Plumbing the depths of different cultures... part 2

This is the continuation of the story which began here.

The plumber finally arrived (as previously mentioned, late), diagnosed the situation, and then scheduled a time to return and actually fix the problem. (Is there an unwritten law preventing tradesmen from solving problems on the spot so as to make clients all the more grateful when the problem is finally resolved?)

For the next week, I continued to turn the hot water valve on before a shower, shut it off afterwards... turn the hot water valve on before a shower, shut it off afterwards... turn the hot water valve on before a shower, shut it off afterwards...

Finally the appointed time came and the plumber arrived with his side-kick. The plumber was a Muslim Arab, and while he was very professional, he was also the unattractive, rough, oily type of man I would normally cross the street to avoid. His employee was also a Muslim Arab, although the complete opposite in terms of personality and person: gentle, soft-spoken, well-mannered, good-looking.

They worked together for about an hour and a half, drilling into my wall and then feeding a smaller rubber hose into the original, bigger leaking one. Problem solved.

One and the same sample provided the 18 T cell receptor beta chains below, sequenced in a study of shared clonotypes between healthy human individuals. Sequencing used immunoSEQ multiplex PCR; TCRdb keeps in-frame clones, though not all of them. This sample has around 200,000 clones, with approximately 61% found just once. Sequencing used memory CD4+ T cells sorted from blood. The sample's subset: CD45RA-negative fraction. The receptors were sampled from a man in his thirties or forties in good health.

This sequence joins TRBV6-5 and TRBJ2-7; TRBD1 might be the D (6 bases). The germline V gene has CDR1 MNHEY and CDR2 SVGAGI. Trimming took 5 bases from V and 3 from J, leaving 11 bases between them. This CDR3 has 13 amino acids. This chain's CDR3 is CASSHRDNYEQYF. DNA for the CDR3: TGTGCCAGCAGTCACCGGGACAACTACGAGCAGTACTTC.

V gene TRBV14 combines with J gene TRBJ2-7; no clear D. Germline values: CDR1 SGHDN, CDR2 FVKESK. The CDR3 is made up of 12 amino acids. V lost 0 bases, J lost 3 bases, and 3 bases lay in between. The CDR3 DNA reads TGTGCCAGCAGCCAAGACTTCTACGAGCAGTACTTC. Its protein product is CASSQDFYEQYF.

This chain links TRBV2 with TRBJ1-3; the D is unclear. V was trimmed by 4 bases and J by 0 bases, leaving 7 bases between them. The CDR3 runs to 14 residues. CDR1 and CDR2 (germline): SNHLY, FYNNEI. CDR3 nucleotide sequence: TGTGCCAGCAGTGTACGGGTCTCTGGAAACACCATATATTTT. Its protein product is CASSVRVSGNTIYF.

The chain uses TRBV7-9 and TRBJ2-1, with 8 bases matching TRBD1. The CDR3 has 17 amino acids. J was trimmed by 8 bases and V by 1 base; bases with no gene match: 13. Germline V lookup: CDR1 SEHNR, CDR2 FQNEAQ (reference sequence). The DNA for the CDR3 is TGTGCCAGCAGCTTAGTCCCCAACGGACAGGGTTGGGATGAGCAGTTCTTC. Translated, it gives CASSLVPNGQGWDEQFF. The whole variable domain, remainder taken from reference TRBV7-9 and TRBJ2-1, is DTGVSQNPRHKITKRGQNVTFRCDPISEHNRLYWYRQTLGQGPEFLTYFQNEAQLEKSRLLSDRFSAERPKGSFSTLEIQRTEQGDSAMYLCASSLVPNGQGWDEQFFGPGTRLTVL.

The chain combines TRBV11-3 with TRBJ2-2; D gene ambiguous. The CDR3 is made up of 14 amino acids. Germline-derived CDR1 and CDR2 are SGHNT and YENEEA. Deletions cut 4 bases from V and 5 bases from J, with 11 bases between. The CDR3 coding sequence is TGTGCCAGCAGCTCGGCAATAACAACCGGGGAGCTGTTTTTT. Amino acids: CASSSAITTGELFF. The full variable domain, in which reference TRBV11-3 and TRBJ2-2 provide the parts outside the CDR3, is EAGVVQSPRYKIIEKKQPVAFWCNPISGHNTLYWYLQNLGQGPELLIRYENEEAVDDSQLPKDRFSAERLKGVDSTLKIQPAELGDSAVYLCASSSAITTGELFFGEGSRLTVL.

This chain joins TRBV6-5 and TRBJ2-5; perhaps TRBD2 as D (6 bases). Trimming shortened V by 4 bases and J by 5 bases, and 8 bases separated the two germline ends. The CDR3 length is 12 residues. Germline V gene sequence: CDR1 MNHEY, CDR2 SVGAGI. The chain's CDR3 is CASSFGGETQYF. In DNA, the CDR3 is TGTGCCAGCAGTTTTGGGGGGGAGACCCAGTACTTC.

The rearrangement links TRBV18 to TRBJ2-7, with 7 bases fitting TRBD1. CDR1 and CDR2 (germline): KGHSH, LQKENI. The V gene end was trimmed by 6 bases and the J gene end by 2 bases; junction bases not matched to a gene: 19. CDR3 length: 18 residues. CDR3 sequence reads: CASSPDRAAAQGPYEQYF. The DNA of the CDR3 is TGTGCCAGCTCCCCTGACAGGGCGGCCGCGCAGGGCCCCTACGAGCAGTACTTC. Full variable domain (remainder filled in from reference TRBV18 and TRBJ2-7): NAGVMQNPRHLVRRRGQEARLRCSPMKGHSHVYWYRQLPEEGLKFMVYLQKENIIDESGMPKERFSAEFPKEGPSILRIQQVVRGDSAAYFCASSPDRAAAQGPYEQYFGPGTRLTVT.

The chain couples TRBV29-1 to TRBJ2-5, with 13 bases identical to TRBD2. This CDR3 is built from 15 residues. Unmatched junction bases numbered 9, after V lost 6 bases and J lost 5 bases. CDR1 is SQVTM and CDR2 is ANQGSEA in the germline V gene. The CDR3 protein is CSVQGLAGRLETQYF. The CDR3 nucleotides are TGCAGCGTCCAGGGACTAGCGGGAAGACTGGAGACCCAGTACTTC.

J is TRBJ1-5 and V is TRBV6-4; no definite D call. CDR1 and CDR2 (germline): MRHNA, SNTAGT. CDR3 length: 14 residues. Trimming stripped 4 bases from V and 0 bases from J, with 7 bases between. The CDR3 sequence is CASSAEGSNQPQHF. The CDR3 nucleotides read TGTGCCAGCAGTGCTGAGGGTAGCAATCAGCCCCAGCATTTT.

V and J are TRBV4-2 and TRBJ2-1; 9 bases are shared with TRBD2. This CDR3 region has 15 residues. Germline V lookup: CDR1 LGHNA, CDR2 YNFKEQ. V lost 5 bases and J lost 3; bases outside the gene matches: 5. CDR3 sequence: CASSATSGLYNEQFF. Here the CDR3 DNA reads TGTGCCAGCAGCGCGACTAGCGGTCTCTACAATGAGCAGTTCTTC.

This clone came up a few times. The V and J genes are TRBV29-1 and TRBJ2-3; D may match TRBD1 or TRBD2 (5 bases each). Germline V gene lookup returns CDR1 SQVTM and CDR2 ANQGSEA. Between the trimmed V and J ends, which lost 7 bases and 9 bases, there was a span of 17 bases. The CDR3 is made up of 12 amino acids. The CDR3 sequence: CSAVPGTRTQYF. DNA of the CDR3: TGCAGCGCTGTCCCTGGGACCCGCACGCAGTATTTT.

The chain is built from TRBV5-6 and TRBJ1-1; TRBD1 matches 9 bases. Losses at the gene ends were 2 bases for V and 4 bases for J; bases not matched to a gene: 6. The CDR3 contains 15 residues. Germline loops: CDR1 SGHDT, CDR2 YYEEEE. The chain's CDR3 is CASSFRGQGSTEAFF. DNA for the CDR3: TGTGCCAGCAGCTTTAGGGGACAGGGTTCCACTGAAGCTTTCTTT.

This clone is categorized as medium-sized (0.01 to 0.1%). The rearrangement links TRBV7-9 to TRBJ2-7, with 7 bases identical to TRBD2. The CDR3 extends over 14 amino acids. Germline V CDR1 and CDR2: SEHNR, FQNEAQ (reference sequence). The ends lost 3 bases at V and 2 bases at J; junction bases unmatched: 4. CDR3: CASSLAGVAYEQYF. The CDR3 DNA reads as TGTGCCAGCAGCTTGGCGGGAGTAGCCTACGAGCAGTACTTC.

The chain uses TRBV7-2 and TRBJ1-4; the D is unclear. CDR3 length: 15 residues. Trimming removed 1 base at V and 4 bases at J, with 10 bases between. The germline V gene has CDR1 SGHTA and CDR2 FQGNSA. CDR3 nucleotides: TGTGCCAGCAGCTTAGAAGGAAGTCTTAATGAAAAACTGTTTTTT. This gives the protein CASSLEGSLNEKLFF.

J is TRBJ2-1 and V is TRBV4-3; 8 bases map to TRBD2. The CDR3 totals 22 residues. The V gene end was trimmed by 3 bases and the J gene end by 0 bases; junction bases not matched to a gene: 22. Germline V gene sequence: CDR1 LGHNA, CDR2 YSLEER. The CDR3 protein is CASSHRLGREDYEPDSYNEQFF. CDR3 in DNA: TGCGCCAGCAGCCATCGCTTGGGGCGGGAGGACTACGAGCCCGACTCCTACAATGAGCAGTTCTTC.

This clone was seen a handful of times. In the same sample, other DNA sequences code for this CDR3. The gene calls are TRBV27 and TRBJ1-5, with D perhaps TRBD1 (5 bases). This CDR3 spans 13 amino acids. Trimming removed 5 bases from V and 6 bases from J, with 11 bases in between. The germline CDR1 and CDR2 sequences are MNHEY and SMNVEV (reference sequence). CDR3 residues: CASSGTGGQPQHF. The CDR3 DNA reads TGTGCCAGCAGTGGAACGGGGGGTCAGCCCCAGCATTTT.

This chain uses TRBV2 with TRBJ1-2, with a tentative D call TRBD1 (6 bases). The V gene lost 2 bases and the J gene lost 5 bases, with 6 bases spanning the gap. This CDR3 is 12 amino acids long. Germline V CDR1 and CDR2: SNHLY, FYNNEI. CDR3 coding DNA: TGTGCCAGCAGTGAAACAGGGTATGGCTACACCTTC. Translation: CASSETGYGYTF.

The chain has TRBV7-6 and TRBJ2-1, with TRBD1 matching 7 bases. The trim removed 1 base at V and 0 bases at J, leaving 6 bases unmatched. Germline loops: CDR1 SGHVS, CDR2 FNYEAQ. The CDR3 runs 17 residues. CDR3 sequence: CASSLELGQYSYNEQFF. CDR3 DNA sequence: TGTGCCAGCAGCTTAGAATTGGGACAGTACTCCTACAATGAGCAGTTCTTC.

Out of curiosity, I asked him how much he would bill my insurance (answer: about 1600-1700 NIS).

Little aside, here: If you're currently considering a career change, might I suggest plumbing? Or - since plumbers clearly have money to burn - they'd probably appreciate someone inventing a pair of pants that will prevent this...

I know I would.

The job completed, I offered them coffee. We drank and chatted. Conversationally, the plumber asked me about the size of my apartment, and made it clear it was much too small for him. He told me about his new home in Ramallah; his second one... where he had recently installed his second wife.

Second wife. 

This was, of course, in addition to his apartment in Jerusalem, where his first wife and their kids reside. (Like I said, you might want to consider plumbing as a career.)

I was probably more taken aback than I should have been (and I probably shouldn't have shown it as much), but he was the first bigamist I'd ever met. At a bit of a loss, I inquired as to whether the plumber's assistant also had a second wife.

"No," he replied, "one is enough!" and he gestured with his hands to underscore his words. (I expressed my VERY emphatic agreement.) He went on to say, "I have one wife, I raised 4 kids and now I have grandchildren. I've done my duty, and that's what life is all about."

The plumber disagreed with us, proclaiming: "I'd have four wives if I could afford it!" and he opened his arms wide as if to embrace these additional women.

I have no doubt he meant it.